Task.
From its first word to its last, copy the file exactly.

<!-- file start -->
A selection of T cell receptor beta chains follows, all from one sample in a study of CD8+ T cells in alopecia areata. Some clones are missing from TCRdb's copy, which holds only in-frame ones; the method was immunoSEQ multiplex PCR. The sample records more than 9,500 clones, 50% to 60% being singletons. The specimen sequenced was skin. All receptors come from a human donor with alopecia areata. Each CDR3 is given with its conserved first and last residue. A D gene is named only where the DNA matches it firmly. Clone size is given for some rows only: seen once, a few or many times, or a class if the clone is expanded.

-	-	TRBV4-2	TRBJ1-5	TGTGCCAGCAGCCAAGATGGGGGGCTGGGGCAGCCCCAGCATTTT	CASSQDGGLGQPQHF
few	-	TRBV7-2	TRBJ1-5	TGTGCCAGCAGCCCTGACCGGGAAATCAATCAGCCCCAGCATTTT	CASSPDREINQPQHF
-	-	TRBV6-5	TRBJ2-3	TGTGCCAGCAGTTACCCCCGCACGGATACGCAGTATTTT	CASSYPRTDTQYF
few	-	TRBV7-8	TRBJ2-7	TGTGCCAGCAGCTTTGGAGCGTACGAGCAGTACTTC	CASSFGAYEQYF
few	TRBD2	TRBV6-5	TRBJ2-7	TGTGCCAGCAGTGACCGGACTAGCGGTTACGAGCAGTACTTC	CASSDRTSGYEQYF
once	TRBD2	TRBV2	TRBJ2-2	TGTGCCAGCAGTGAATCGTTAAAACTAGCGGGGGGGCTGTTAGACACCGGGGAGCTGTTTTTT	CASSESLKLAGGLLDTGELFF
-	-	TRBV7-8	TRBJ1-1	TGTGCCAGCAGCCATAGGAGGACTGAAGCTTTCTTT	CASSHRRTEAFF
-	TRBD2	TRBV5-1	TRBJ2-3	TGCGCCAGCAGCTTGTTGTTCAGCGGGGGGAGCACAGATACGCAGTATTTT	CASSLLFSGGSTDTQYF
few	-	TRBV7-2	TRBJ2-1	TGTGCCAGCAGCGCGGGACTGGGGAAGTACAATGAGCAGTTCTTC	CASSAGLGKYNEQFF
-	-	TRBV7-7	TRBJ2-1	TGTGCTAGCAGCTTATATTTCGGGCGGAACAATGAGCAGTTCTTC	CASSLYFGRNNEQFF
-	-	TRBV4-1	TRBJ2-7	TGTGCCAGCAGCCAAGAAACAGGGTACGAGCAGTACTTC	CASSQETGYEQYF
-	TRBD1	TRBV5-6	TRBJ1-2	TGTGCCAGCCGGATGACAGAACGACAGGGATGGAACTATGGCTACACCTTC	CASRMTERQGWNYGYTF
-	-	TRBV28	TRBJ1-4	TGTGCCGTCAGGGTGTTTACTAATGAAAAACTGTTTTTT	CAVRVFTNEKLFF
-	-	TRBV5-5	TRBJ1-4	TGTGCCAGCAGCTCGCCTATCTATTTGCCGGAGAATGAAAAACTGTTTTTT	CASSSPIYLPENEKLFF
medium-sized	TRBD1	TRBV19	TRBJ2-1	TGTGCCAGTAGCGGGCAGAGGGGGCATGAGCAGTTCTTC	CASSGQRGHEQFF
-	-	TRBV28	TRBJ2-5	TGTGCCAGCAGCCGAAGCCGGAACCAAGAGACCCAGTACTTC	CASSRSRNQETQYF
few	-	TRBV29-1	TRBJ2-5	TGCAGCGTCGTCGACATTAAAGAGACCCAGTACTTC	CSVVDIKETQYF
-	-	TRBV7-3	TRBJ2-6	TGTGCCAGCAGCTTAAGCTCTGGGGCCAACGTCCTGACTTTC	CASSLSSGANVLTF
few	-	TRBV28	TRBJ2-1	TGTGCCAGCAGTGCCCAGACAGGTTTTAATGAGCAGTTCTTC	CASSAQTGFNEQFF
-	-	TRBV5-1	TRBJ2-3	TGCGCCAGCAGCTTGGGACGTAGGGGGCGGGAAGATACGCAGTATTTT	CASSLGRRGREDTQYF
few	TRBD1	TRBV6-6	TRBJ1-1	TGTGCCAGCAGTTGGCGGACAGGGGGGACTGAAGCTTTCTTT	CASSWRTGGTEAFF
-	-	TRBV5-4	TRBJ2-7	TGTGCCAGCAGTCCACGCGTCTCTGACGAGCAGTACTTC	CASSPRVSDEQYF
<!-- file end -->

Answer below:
A selection of T cell receptor beta chains follows, all from one sample in a study of CD8+ T cells in alopecia areata. Some clones are missing from TCRdb's copy, which holds only in-frame ones; the method was immunoSEQ multiplex PCR. The sample records more than 9,500 clones, 50% to 60% being singletons. The specimen sequenced was skin. All receptors come from a human donor with alopecia areata. Each CDR3 is given with its conserved first and last residue. A D gene is named only where the DNA matches it firmly. Clone size is given for some rows only: seen once, a few or many times, or a class if the clone is expanded.

-	-	TRBV4-2	TRBJ1-5	TGTGCCAGCAGCCAAGATGGGGGGCTGGGGCAGCCCCAGCATTTT	CASSQDGGLGQPQHF
few	-	TRBV7-2	TRBJ1-5	TGTGCCAGCAGCCCTGACCGGGAAATCAATCAGCCCCAGCATTTT	CASSPDREINQPQHF
-	-	TRBV6-5	TRBJ2-3	TGTGCCAGCAGTTACCCCCGCACGGATACGCAGTATTTT	CASSYPRTDTQYF
few	-	TRBV7-8	TRBJ2-7	TGTGCCAGCAGCTTTGGAGCGTACGAGCAGTACTTC	CASSFGAYEQYF
few	TRBD2	TRBV6-5	TRBJ2-7	TGTGCCAGCAGTGACCGGACTAGCGGTTACGAGCAGTACTTC	CASSDRTSGYEQYF
once	TRBD2	TRBV2	TRBJ2-2	TGTGCCAGCAGTGAATCGTTAAAACTAGCGGGGGGGCTGTTAGACACCGGGGAGCTGTTTTTT	CASSESLKLAGGLLDTGELFF
-	-	TRBV7-8	TRBJ1-1	TGTGCCAGCAGCCATAGGAGGACTGAAGCTTTCTTT	CASSHRRTEAFF
-	TRBD2	TRBV5-1	TRBJ2-3	TGCGCCAGCAGCTTGTTGTTCAGCGGGGGGAGCACAGATACGCAGTATTTT	CASSLLFSGGSTDTQYF
few	-	TRBV7-2	TRBJ2-1	TGTGCCAGCAGCGCGGGACTGGGGAAGTACAATGAGCAGTTCTTC	CASSAGLGKYNEQFF
-	-	TRBV7-7	TRBJ2-1	TGTGCTAGCAGCTTATATTTCGGGCGGAACAATGAGCAGTTCTTC	CASSLYFGRNNEQFF
-	-	TRBV4-1	TRBJ2-7	TGTGCCAGCAGCCAAGAAACAGGGTACGAGCAGTACTTC	CASSQETGYEQYF
-	TRBD1	TRBV5-6	TRBJ1-2	TGTGCCAGCCGGATGACAGAACGACAGGGATGGAACTATGGCTACACCTTC	CASRMTERQGWNYGYTF
-	-	TRBV28	TRBJ1-4	TGTGCCGTCAGGGTGTTTACTAATGAAAAACTGTTTTTT	CAVRVFTNEKLFF
-	-	TRBV5-5	TRBJ1-4	TGTGCCAGCAGCTCGCCTATCTATTTGCCGGAGAATGAAAAACTGTTTTTT	CASSSPIYLPENEKLFF
medium-sized	TRBD1	TRBV19	TRBJ2-1	TGTGCCAGTAGCGGGCAGAGGGGGCATGAGCAGTTCTTC	CASSGQRGHEQFF
-	-	TRBV28	TRBJ2-5	TGTGCCAGCAGCCGAAGCCGGAACCAAGAGACCCAGTACTTC	CASSRSRNQETQYF
few	-	TRBV29-1	TRBJ2-5	TGCAGCGTCGTCGACATTAAAGAGACCCAGTACTTC	CSVVDIKETQYF
-	-	TRBV7-3	TRBJ2-6	TGTGCCAGCAGCTTAAGCTCTGGGGCCAACGTCCTGACTTTC	CASSLSSGANVLTF
few	-	TRBV28	TRBJ2-1	TGTGCCAGCAGTGCCCAGACAGGTTTTAATGAGCAGTTCTTC	CASSAQTGFNEQFF
-	-	TRBV5-1	TRBJ2-3	TGCGCCAGCAGCTTGGGACGTAGGGGGCGGGAAGATACGCAGTATTTT	CASSLGRRGREDTQYF
few	TRBD1	TRBV6-6	TRBJ1-1	TGTGCCAGCAGTTGGCGGACAGGGGGGACTGAAGCTTTCTTT	CASSWRTGGTEAFF
-	-	TRBV5-4	TRBJ2-7	TGTGCCAGCAGTCCACGCGTCTCTGACGAGCAGTACTTC	CASSPRVSDEQYF